With all of the above in mind, Osberg incorporated some of these features into his prototype. His ‘Saab of the future’ is – of course – a five-door fastback, or “combi-coupé” in Saab’s terminology. According to Osberg, the SUV does not fit into Saab’s philosophy. Although SUV cars are the defacto current trend in the field of car form, the “real” Saab in the eyes of designers and enthusiasts is not an off-road vehicle but a high-performance luxury sedan.

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With this concept, barrier-free entry into the car is also present, as are the rear wheels that are partially hidden behind the sheet metal. Like the original Saab and Saab 92. The wheels have movable spokes, which improves aerodynamic properties.

Touches of the Saab 900, Saab 9000 and Saab 9-5 NG

The large wheelbase provides – as with the Saab 9000 – plenty of interior space. We recognize the last Saab 9-5 (NG) and the 9000 CS in the vehicle-wide rear light. In the integrated tailgate spoiler we see styling features of the classic Saab 900.

The steeply sloping hood and narrow headlight units are reminiscent – again – of the Saab 9000 CS. On the other hand, the grille shows similarities with some later studio models and the Saab 9-5 NG. Of course, the wing symbol is not missing. Born from a jet, you know…

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Future Saab: EV or Turbo on Synthetic Fuel

According to many, EV vehicles are the future, but also of course the present, but the time when all vehicles will be electric is still a long way off. That is why it is necessary to have some alternative in this time until the complete conversion. And those alternatives were dealt with by Saab a long time ago, almost twenty years ago. Saab had some electric concepts, but also BioPower concepts that used much more environmentally friendly ethanol.

According to Bertil Osberg, an electric motor is the obvious choice if Saab would stick to its attention to the environment in 2022. On the other hand, Saab would be stubborn enough to bet on compact turbo engines and synthetic fuels. They also reduce CO2 emissions, although the EU does not want them.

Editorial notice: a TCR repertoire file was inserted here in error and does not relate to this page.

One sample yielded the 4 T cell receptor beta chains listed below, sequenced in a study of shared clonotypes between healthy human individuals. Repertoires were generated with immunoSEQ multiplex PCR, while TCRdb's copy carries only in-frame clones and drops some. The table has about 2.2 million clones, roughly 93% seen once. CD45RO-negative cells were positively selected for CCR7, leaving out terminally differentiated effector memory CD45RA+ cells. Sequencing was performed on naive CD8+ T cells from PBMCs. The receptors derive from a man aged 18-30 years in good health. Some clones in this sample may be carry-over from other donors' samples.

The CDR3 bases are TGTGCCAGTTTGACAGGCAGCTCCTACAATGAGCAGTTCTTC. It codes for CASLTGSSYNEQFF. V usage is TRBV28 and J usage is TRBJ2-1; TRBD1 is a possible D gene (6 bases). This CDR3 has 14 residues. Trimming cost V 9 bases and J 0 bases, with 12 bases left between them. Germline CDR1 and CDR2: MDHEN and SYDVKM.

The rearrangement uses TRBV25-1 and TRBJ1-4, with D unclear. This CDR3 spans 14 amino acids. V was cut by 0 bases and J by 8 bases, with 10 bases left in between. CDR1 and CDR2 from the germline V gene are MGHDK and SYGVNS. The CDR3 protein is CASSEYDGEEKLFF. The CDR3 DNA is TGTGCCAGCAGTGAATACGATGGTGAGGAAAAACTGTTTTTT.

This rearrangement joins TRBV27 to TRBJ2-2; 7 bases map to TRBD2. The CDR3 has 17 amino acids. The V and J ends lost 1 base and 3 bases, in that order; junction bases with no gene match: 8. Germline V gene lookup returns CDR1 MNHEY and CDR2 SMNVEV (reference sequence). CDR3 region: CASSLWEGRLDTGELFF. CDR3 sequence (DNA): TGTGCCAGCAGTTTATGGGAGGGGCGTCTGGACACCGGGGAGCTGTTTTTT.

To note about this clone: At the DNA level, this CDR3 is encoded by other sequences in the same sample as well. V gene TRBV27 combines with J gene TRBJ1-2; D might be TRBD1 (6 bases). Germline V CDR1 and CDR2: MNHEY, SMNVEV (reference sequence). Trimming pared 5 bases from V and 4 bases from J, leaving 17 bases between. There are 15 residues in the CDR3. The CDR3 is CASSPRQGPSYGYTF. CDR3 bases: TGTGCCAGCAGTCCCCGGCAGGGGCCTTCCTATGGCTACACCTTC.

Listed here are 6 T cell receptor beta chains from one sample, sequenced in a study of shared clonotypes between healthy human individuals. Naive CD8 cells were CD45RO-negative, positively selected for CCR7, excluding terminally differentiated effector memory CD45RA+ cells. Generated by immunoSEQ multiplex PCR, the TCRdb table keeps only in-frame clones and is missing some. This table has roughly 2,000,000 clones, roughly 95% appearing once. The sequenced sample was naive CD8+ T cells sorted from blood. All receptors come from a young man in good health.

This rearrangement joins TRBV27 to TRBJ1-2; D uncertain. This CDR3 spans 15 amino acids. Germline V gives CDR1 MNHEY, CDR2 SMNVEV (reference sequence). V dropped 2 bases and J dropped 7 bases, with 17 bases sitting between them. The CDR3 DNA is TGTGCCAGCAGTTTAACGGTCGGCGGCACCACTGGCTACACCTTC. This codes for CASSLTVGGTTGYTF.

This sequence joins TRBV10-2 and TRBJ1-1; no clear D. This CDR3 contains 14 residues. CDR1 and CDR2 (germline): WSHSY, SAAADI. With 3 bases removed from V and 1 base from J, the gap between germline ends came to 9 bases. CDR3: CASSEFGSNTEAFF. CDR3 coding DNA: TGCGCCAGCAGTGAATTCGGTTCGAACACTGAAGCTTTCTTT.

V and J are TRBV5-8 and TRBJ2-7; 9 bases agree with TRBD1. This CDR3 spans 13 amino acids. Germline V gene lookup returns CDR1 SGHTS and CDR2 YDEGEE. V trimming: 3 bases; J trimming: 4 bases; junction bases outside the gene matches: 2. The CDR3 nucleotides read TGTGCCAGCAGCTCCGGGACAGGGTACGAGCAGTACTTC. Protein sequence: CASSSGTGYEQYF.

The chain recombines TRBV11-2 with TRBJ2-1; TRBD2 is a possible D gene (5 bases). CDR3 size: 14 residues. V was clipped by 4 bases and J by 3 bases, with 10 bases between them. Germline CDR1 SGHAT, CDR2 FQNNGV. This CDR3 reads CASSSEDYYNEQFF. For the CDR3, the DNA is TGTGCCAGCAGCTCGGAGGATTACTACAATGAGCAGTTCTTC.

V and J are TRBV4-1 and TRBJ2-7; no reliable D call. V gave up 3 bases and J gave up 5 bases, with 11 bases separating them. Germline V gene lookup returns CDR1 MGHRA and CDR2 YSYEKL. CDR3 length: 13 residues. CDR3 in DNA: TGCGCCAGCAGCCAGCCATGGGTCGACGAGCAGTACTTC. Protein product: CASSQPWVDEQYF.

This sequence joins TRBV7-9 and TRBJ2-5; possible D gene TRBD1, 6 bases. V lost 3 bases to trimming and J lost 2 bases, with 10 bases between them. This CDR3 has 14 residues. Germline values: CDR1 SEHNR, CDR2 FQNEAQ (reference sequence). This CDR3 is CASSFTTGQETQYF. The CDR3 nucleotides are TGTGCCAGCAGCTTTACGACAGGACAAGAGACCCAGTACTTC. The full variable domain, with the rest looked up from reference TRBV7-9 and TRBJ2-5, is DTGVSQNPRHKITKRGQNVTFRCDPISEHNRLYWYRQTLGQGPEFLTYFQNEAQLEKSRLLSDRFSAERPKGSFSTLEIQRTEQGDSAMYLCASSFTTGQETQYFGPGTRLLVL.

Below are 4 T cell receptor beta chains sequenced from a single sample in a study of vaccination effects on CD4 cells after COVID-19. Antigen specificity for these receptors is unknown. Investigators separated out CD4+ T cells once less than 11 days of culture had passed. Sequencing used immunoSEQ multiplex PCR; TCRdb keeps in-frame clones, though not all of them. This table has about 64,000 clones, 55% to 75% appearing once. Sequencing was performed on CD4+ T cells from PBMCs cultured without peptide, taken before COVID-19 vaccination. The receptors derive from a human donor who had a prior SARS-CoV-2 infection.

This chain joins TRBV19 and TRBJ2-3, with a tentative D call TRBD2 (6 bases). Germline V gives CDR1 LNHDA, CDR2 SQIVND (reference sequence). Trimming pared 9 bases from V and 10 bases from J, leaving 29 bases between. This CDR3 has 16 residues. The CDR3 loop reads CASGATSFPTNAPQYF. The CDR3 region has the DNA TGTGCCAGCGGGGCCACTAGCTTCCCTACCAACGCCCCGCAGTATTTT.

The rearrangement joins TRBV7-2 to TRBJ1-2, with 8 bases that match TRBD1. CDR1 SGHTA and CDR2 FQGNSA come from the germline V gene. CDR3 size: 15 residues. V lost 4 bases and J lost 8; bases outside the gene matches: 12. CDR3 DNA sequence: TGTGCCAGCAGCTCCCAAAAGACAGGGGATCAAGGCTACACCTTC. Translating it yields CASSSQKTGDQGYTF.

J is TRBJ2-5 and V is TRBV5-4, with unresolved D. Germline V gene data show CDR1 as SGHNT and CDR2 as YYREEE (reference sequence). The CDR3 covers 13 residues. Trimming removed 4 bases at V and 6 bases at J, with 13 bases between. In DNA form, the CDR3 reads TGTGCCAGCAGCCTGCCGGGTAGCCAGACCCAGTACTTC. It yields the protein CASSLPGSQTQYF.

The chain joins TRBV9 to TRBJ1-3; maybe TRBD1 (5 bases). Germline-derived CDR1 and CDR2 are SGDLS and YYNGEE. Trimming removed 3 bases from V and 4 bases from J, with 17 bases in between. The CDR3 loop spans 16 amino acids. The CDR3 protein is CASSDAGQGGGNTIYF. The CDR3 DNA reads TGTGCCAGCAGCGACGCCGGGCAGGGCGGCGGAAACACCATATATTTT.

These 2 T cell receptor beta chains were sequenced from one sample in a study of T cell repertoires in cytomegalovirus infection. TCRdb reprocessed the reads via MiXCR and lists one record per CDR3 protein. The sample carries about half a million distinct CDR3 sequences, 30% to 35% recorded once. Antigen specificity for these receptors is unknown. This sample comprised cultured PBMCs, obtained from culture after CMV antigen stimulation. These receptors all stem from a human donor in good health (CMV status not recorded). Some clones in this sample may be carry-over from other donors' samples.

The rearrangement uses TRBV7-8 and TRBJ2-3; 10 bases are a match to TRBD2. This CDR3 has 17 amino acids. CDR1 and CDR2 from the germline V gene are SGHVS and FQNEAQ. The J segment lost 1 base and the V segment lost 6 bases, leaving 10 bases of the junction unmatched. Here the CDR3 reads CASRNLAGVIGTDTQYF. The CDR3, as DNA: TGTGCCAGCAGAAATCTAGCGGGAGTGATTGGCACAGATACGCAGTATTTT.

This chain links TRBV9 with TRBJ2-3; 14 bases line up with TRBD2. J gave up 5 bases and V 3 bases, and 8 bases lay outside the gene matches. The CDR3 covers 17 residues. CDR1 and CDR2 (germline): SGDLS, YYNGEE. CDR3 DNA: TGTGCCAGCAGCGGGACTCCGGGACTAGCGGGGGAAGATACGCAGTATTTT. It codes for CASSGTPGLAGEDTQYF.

Bertil Osberg has some 25 years of experience from the automotive industry. After an initial engineering degree, Bertil Osberg gained experience from automotive research & development at aerodynamic / climate windtunnels in Sweden and at a proving ground in the south western USA.

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Goran Aničić
the authorGoran Aničić
For over 10 years, Goran Aničić has been passionately focused on Saab automobiles and everything related to them. His initial encounter with Saab cars took place back in 2003 when the first Saab 9-3 and sedan version were introduced. At that moment, he was captivated by the car's Scandinavian design logic and top-notch engineering, and everything that followed stemmed from that first encounter. Later on, through his work at the editorial team of the Serbian automotive magazines "Autostart" and later "AutoBild," he had the opportunity to engage more closely with Saab vehicles. In 2008, he tested the latest Saab cars of that time, such as the Saab 9-3 TTiD Aero and Saab 9-3 Turbo X. In 2010, as the sole blogger from the region, he participated in the Saab 9-5ng presentation in Trollhättan, Sweden. Alongside journalists from around the world, he got a firsthand experience of the pinnacle of technological offerings from Saab at that time. Currently, Goran owns two Saabs: a 2008 Saab 9-3 Vector Sportcombi with a manual transmission, and a Saab 9-3 Aero Griffin Sport Sedan from the last generation, which rolled off the production line in Trollhättan in December 2011.